Recently, Utah Attorney General Sean D. Reyes joined a 13-state coalition fighting for pork producers. Together with 12 other states, Iowa is opposing a new Massachusetts law banning states from selling or shipping pork through Massachusetts if they do not meet strict hog-housing requirements.
Massachusetts’ pork ban, Question 3, extends further than California’s similar Proposition 12 by prohibiting the shipment of “non-compliant” pork through the state. This means that even if Utah-produced pork meets all Utah and federal safety and quality standards, it cannot be sold in – or even transported through – Massachusetts if it does not also comply with Massachusetts’ hog-housing requirements.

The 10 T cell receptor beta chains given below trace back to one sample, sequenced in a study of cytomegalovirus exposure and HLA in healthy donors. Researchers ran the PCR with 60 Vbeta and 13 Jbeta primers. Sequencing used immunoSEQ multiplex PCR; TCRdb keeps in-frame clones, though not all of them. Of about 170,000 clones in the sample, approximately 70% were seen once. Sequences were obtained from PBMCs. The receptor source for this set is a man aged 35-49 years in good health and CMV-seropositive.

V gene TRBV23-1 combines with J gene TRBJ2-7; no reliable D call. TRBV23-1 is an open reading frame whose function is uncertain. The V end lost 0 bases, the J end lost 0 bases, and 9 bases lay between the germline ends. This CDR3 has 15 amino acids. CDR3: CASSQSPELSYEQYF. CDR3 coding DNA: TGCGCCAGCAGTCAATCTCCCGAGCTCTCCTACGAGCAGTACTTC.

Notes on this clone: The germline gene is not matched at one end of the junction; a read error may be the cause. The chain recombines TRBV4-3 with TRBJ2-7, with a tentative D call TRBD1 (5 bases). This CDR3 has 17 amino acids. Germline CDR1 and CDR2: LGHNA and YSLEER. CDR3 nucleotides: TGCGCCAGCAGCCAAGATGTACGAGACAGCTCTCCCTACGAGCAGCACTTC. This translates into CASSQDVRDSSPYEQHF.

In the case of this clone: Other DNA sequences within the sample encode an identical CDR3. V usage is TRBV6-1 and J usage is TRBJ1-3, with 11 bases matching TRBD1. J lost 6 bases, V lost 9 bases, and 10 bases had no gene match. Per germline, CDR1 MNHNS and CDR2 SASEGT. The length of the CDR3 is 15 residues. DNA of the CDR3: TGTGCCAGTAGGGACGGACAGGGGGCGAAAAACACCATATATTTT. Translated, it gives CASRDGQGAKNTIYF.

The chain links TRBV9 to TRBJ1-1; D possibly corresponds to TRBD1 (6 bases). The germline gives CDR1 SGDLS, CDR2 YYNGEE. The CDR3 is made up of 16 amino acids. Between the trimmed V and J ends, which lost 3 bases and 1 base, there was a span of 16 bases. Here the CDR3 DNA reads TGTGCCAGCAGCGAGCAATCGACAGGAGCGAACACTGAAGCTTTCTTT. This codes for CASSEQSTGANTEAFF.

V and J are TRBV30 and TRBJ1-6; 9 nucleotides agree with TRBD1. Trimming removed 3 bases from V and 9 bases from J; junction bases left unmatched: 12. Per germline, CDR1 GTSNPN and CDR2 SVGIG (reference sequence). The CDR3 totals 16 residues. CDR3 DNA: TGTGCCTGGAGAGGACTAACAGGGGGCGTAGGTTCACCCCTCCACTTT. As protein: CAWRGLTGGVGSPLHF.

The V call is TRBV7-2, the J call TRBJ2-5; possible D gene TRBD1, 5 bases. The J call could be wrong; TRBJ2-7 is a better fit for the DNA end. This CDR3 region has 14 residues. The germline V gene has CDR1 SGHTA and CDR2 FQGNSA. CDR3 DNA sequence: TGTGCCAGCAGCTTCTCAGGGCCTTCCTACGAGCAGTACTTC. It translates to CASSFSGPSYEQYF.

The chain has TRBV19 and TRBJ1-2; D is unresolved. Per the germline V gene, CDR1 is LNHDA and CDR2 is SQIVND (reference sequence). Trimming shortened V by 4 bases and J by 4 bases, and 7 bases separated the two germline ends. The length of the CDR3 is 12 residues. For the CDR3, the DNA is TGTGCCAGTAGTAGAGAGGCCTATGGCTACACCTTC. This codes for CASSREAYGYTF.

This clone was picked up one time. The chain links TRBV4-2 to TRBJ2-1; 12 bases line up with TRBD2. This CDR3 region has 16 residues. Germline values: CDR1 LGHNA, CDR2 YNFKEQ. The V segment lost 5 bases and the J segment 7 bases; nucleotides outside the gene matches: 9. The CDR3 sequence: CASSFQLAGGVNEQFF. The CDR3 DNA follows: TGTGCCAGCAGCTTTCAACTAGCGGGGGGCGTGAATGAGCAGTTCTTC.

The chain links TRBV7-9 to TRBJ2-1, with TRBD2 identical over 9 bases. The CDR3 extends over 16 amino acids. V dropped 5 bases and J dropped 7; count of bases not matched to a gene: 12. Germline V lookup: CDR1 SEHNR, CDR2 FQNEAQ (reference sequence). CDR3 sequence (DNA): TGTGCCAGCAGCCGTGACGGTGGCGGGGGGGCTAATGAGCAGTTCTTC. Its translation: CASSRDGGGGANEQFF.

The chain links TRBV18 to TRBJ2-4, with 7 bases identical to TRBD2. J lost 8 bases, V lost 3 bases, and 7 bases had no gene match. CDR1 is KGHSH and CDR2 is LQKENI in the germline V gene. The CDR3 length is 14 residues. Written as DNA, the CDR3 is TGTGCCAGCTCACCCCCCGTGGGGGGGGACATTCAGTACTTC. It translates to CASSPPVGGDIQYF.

The proposed ban will cost pork producers nationwide hundreds of millions of dollars, drive many pork producers out of business, and dramatically raise pork prices. It also sets a dangerous precedent that would allow states to upend markets across the nation based on their political agendas.
The Massachusetts pork ban violates the Constitution. Violations include the Commerce Clause, which gives the federal government, not state governments, the power to regulate interstate commerce; the Import-Export Clause, which prohibits states from imposing import taxes on products brought in from other states; and the Full Faith and Credit Clause, which requires states to respect the laws passed in other states.
Utah joined the Iowa-led amicus brief with the States of Louisiana, Mississippi, Missouri, Montana, Nebraska, New Hampshire, North Dakota, Oklahoma, South Carolina, South Dakota, and Wyoming.